The Art of Gaming: Environmental Storytelling – Worldly Beauty
Take a look at your surroundings right now. Look at the little intricacies and the various items scattered everywhere. Your surroundings tell a distinct story. Maybe it’s something mundane like the glass you left on your table that has been sitting there for 2 days because you were too lazy to go to the kitchen. Maybe it’s a family portrait of that time you all went on a vacation and every time you look at it, you feel nostalgic of the terrific time you had all those years ago. Every piece of paraphernalia you have on your desk has a story of how it ended up there. Many poets just stride through some woods and get enough material to write something that will touch your very heart. The environment is like a novel that is constantly open and actively being written in. You can get so much through simply looking at what is around you.
This feature is a combination of my narrative and graphics entries into the Art of Gaming. I focused on narratives and how they worked within games and I also looked at the possible importance that graphics can have on a game. This time, we are looking at a hybrid of the two: environmental storytelling. To give a simple explanation, it’s when a game’s environment tells a story on its own by presenting elements that tell you more about the world you are playing in. It can either be done well or terribly. The games that have chest high walls, brown colour schemes to everything and buildings that look to be copy pasted from an asset store cannot deliver an engaging story with its environments. However, when it is done well, it can elevate a game’s narrative and the experience so much more.
Let’s start off strong with the game that I think has done it the best: Bloodborne. In actual fact, you can say the same for all of the Souls games, but I want to focus on Bloodborne in particular. The game has a very loose narrative. There aren’t any distinct quest givers or people standing around willing to spout exposition in your face. The story is almost entirely being told by the world. You enter an area and through exploration, you can figure out what is happening. Each area has a distinct personality that tells its own individual story. The plague-ridden streets filled with madmen with pitchforks instantly tell you that some calamity has befallen this world. As you progress, the environments become more distorted, more macabre. The setting changes, elements change along with it, monstrosities pop up that each have their own tragic story to tell of how they got into this world.
Bloodborne and all of the Souls games rely on their environments to bring their stories to life. Usually environmental storytelling accompanies the narrative and strengthens it, but Souls games make it a central focus point. You certainly won’t find much of a story from the various ramblings of the mad people scattered around the world. You need to explore and figure it out for yourself by looking at your surroundings.
Souls games aren’t alone in this whatsoever, however. Journey is also one of the strongest purveyors of environmental storytelling since the game has no dialogue at all and relies on its beautiful visuals and carefully sculpted world to deliver you a narrative. And it could drive you to tears. A game that doesn’t have a word spoken within it that solely relies on its environment and world can make you feel such strong emotion. Similarly, a game such as Unravel uses its environment exclusively for its narrative. As you go through the game, you see various mirages and past images of people that have interacted with the environment you’re in. Once again, not a word has been uttered, but the world tells a compelling story.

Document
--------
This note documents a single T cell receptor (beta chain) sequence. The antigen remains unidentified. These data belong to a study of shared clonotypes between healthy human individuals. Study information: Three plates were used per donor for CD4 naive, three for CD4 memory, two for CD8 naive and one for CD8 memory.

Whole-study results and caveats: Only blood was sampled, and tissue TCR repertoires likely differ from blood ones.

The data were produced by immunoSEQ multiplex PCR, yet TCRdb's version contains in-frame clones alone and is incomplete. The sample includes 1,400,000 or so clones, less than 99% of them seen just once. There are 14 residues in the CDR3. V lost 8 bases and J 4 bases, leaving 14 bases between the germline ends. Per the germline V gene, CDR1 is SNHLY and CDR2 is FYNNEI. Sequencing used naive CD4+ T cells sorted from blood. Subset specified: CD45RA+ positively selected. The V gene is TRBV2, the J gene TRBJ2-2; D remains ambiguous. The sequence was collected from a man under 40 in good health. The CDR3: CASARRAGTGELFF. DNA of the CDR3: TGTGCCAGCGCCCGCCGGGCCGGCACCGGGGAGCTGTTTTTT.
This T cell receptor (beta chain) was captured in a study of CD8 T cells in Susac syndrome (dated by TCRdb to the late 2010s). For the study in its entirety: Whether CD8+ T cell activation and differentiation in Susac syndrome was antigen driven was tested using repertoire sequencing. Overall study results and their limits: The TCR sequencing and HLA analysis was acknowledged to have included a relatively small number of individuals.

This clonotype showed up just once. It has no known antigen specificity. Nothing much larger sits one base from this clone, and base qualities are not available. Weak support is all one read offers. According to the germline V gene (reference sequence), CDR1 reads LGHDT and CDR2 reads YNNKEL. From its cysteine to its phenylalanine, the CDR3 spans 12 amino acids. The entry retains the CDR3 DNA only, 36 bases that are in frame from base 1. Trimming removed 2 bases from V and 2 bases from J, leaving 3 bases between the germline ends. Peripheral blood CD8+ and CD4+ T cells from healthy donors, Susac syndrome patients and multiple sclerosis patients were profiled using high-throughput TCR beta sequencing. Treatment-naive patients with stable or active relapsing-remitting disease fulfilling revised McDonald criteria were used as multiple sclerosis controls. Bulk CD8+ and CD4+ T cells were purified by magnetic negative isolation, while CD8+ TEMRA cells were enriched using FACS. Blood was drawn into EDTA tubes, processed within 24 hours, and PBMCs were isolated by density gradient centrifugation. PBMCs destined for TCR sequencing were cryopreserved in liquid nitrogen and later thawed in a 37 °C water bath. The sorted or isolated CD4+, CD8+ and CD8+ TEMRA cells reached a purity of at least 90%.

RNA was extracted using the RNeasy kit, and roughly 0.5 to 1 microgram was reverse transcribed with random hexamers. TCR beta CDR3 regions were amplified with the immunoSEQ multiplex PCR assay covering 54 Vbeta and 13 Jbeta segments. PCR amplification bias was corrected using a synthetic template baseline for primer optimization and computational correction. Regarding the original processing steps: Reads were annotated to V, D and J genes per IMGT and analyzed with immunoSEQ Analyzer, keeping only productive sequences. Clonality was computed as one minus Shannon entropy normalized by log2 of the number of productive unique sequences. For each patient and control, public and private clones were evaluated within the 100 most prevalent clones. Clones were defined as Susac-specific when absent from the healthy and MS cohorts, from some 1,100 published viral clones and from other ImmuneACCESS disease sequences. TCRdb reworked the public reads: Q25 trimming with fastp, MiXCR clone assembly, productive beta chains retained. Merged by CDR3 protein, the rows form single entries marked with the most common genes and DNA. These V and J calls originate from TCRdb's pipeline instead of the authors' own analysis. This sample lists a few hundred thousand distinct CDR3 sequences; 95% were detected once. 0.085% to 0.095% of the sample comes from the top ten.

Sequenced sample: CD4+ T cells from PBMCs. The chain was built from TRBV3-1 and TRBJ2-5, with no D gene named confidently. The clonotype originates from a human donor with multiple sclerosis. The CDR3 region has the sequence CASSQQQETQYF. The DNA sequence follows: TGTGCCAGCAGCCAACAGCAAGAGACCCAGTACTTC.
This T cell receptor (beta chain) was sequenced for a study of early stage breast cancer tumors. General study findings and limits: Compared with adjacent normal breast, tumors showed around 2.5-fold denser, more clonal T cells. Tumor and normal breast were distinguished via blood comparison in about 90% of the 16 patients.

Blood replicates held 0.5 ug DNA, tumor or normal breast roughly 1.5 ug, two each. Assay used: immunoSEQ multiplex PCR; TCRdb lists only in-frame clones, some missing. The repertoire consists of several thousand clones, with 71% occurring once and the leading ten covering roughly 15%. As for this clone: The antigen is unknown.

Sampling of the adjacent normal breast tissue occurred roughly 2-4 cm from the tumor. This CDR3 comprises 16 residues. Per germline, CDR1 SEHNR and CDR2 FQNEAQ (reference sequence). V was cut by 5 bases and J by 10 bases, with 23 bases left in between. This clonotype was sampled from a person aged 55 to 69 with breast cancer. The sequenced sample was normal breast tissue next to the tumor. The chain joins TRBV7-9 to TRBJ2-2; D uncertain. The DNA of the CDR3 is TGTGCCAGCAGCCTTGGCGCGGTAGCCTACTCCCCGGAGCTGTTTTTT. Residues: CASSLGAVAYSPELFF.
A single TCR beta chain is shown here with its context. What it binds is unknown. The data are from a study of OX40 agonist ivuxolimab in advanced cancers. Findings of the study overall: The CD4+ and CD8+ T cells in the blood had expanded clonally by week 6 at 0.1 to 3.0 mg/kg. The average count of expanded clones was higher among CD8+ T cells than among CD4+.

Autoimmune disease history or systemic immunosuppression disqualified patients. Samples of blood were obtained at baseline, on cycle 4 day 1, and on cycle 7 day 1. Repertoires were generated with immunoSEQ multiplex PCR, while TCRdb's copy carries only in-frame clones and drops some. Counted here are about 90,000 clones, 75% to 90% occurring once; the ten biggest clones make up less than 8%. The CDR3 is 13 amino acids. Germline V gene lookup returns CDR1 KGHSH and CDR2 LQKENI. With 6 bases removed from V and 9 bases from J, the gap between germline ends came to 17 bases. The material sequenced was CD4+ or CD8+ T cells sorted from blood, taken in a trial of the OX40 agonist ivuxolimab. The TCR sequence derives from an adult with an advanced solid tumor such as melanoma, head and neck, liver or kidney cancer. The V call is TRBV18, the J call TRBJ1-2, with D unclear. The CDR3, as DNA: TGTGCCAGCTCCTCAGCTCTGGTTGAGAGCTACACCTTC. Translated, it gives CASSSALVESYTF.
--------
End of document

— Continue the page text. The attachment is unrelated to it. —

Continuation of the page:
Besides the stellar examples of games using environmental storytelling, you can also find great examples in games that use it as an accompaniment rather than the central focus. A game such as Dishonored uses its world to set a depressive tone. Rat-infested streets, people dying in gutters, oppressive forces keeping the common man down and so on. This is mainly what environmental storytelling tries to accomplish: to set a tone and give the game its own personality. This is what makes survival horror games so effective as well. Dead Space did a terrific job at telling the tragic story of the game’s events just through its environments. The decrepit state and the horrific imagery creates a compelling and terrifying atmosphere that puts you on edge. P.T. also created an incredible environmental narrative simply through its usage of a realistic looking typical household that gradually turns into Hell.
There are almost too many games to mention when it comes to effective use of environments. While it can be done terrifically, it can also be the downfall of a lot of games with less ambition. Environments that simply exist to fulfil a singular objective and are more focused on function rather than telling a story can often be considered dull to play or, more specifically, explore. However, like we discussed in the graphics entry, games are becoming much more beautiful and designers are implementing more and more little features into the environment. I’m thinking we will see a sharp incline of games that make use of their environments as a tool for storytelling rather than simply being there as a space for players to move around in.